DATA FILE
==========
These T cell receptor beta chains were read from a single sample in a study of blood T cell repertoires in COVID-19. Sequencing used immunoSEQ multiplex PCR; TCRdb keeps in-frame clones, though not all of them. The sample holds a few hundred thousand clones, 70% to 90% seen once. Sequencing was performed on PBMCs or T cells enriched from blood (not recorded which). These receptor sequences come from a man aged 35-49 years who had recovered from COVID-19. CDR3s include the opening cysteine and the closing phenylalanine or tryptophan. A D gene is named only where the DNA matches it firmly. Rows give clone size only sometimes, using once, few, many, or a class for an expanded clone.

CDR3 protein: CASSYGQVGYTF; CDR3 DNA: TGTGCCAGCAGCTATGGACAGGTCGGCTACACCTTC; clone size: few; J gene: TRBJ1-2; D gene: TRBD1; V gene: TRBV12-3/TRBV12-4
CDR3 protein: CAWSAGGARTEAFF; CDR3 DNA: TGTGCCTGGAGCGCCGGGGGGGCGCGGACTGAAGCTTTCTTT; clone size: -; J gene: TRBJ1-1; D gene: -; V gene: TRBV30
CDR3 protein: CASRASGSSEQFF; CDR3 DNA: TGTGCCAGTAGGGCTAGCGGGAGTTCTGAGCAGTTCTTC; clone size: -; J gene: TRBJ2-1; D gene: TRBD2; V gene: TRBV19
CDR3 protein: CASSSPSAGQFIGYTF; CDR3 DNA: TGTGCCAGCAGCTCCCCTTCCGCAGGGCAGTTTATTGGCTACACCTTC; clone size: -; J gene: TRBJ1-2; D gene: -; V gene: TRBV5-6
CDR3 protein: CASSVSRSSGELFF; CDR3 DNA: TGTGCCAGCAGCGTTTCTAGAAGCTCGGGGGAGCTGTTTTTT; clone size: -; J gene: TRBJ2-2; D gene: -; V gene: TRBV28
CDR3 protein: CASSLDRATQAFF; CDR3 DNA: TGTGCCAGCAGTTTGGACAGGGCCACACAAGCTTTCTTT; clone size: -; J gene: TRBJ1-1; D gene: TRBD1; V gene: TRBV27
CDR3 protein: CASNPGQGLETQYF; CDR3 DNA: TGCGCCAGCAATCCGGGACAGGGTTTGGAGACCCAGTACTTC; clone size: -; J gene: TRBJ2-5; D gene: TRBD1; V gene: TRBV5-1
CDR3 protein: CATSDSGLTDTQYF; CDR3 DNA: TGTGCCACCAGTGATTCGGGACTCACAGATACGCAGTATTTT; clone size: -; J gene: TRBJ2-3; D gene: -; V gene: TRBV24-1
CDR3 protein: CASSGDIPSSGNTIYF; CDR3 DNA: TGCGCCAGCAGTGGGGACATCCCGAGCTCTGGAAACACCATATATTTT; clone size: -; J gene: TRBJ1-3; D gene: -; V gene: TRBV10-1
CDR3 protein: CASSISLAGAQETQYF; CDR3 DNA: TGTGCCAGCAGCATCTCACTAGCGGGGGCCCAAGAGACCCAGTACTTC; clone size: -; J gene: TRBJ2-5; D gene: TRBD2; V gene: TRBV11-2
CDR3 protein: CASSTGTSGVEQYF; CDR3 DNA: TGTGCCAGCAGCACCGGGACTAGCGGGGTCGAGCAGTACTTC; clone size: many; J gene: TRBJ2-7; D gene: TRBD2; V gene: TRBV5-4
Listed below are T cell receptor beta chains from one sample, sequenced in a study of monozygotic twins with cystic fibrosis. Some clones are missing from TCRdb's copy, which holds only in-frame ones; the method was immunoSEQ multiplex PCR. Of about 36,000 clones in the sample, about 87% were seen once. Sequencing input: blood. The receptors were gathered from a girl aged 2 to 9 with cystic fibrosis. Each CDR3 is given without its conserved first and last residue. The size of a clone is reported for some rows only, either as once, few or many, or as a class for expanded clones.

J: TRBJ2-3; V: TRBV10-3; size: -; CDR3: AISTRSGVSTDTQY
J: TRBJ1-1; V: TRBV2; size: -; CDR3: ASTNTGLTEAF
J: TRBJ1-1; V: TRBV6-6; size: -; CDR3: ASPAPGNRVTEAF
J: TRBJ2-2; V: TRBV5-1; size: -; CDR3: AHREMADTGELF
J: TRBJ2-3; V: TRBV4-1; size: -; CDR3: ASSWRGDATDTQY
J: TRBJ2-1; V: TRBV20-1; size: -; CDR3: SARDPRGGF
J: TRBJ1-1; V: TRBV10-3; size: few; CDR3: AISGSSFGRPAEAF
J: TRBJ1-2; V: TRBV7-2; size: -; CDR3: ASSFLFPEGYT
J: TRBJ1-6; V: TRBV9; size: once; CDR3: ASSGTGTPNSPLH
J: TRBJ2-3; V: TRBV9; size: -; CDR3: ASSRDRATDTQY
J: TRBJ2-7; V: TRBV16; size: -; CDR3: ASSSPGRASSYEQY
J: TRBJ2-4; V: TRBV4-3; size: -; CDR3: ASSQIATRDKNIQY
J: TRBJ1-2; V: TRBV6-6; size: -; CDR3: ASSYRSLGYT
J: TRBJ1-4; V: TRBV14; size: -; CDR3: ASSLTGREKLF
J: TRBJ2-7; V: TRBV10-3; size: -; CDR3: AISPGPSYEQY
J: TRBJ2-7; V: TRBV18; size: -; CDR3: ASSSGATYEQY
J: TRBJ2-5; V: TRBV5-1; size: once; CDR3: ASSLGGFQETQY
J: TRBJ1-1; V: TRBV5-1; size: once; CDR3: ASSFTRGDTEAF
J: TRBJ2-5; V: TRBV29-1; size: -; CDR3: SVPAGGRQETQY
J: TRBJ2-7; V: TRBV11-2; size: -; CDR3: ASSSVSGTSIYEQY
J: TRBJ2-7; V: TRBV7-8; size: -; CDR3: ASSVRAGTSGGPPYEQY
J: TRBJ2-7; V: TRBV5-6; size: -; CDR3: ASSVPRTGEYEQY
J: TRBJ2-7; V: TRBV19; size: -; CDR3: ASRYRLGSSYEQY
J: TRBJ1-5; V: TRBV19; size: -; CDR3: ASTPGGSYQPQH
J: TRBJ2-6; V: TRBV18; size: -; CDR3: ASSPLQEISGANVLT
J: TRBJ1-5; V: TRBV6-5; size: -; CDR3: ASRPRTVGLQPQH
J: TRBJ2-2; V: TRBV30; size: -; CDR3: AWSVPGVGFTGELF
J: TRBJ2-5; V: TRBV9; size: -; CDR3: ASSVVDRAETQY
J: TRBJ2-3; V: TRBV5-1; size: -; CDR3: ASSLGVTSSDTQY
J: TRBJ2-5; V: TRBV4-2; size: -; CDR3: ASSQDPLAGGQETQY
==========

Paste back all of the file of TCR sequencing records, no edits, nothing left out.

These T cell receptor beta chains were read from a single sample in a study of blood T cell repertoires in COVID-19. Sequencing used immunoSEQ multiplex PCR; TCRdb keeps in-frame clones, though not all of them. The sample holds a few hundred thousand clones, 70% to 90% seen once. Sequencing was performed on PBMCs or T cells enriched from blood (not recorded which). These receptor sequences come from a man aged 35-49 years who had recovered from COVID-19. CDR3s include the opening cysteine and the closing phenylalanine or tryptophan. A D gene is named only where the DNA matches it firmly. Rows give clone size only sometimes, using once, few, many, or a class for an expanded clone.

CDR3 protein: CASSYGQVGYTF; CDR3 DNA: TGTGCCAGCAGCTATGGACAGGTCGGCTACACCTTC; clone size: few; J gene: TRBJ1-2; D gene: TRBD1; V gene: TRBV12-3/TRBV12-4
CDR3 protein: CAWSAGGARTEAFF; CDR3 DNA: TGTGCCTGGAGCGCCGGGGGGGCGCGGACTGAAGCTTTCTTT; clone size: -; J gene: TRBJ1-1; D gene: -; V gene: TRBV30
CDR3 protein: CASRASGSSEQFF; CDR3 DNA: TGTGCCAGTAGGGCTAGCGGGAGTTCTGAGCAGTTCTTC; clone size: -; J gene: TRBJ2-1; D gene: TRBD2; V gene: TRBV19
CDR3 protein: CASSSPSAGQFIGYTF; CDR3 DNA: TGTGCCAGCAGCTCCCCTTCCGCAGGGCAGTTTATTGGCTACACCTTC; clone size: -; J gene: TRBJ1-2; D gene: -; V gene: TRBV5-6
CDR3 protein: CASSVSRSSGELFF; CDR3 DNA: TGTGCCAGCAGCGTTTCTAGAAGCTCGGGGGAGCTGTTTTTT; clone size: -; J gene: TRBJ2-2; D gene: -; V gene: TRBV28
CDR3 protein: CASSLDRATQAFF; CDR3 DNA: TGTGCCAGCAGTTTGGACAGGGCCACACAAGCTTTCTTT; clone size: -; J gene: TRBJ1-1; D gene: TRBD1; V gene: TRBV27
CDR3 protein: CASNPGQGLETQYF; CDR3 DNA: TGCGCCAGCAATCCGGGACAGGGTTTGGAGACCCAGTACTTC; clone size: -; J gene: TRBJ2-5; D gene: TRBD1; V gene: TRBV5-1
CDR3 protein: CATSDSGLTDTQYF; CDR3 DNA: TGTGCCACCAGTGATTCGGGACTCACAGATACGCAGTATTTT; clone size: -; J gene: TRBJ2-3; D gene: -; V gene: TRBV24-1
CDR3 protein: CASSGDIPSSGNTIYF; CDR3 DNA: TGCGCCAGCAGTGGGGACATCCCGAGCTCTGGAAACACCATATATTTT; clone size: -; J gene: TRBJ1-3; D gene: -; V gene: TRBV10-1
CDR3 protein: CASSISLAGAQETQYF; CDR3 DNA: TGTGCCAGCAGCATCTCACTAGCGGGGGCCCAAGAGACCCAGTACTTC; clone size: -; J gene: TRBJ2-5; D gene: TRBD2; V gene: TRBV11-2
CDR3 protein: CASSTGTSGVEQYF; CDR3 DNA: TGTGCCAGCAGCACCGGGACTAGCGGGGTCGAGCAGTACTTC; clone size: many; J gene: TRBJ2-7; D gene: TRBD2; V gene: TRBV5-4
Listed below are T cell receptor beta chains from one sample, sequenced in a study of monozygotic twins with cystic fibrosis. Some clones are missing from TCRdb's copy, which holds only in-frame ones; the method was immunoSEQ multiplex PCR. Of about 36,000 clones in the sample, about 87% were seen once. Sequencing input: blood. The receptors were gathered from a girl aged 2 to 9 with cystic fibrosis. Each CDR3 is given without its conserved first and last residue. The size of a clone is reported for some rows only, either as once, few or many, or as a class for expanded clones.

J: TRBJ2-3; V: TRBV10-3; size: -; CDR3: AISTRSGVSTDTQY
J: TRBJ1-1; V: TRBV2; size: -; CDR3: ASTNTGLTEAF
J: TRBJ1-1; V: TRBV6-6; size: -; CDR3: ASPAPGNRVTEAF
J: TRBJ2-2; V: TRBV5-1; size: -; CDR3: AHREMADTGELF
J: TRBJ2-3; V: TRBV4-1; size: -; CDR3: ASSWRGDATDTQY
J: TRBJ2-1; V: TRBV20-1; size: -; CDR3: SARDPRGGF
J: TRBJ1-1; V: TRBV10-3; size: few; CDR3: AISGSSFGRPAEAF
J: TRBJ1-2; V: TRBV7-2; size: -; CDR3: ASSFLFPEGYT
J: TRBJ1-6; V: TRBV9; size: once; CDR3: ASSGTGTPNSPLH
J: TRBJ2-3; V: TRBV9; size: -; CDR3: ASSRDRATDTQY
J: TRBJ2-7; V: TRBV16; size: -; CDR3: ASSSPGRASSYEQY
J: TRBJ2-4; V: TRBV4-3; size: -; CDR3: ASSQIATRDKNIQY
J: TRBJ1-2; V: TRBV6-6; size: -; CDR3: ASSYRSLGYT
J: TRBJ1-4; V: TRBV14; size: -; CDR3: ASSLTGREKLF
J: TRBJ2-7; V: TRBV10-3; size: -; CDR3: AISPGPSYEQY
J: TRBJ2-7; V: TRBV18; size: -; CDR3: ASSSGATYEQY
J: TRBJ2-5; V: TRBV5-1; size: once; CDR3: ASSLGGFQETQY
J: TRBJ1-1; V: TRBV5-1; size: once; CDR3: ASSFTRGDTEAF
J: TRBJ2-5; V: TRBV29-1; size: -; CDR3: SVPAGGRQETQY
J: TRBJ2-7; V: TRBV11-2; size: -; CDR3: ASSSVSGTSIYEQY
J: TRBJ2-7; V: TRBV7-8; size: -; CDR3: ASSVRAGTSGGPPYEQY
J: TRBJ2-7; V: TRBV5-6; size: -; CDR3: ASSVPRTGEYEQY
J: TRBJ2-7; V: TRBV19; size: -; CDR3: ASRYRLGSSYEQY
J: TRBJ1-5; V: TRBV19; size: -; CDR3: ASTPGGSYQPQH
J: TRBJ2-6; V: TRBV18; size: -; CDR3: ASSPLQEISGANVLT
J: TRBJ1-5; V: TRBV6-5; size: -; CDR3: ASRPRTVGLQPQH
J: TRBJ2-2; V: TRBV30; size: -; CDR3: AWSVPGVGFTGELF
J: TRBJ2-5; V: TRBV9; size: -; CDR3: ASSVVDRAETQY
J: TRBJ2-3; V: TRBV5-1; size: -; CDR3: ASSLGVTSSDTQY
J: TRBJ2-5; V: TRBV4-2; size: -; CDR3: ASSQDPLAGGQETQY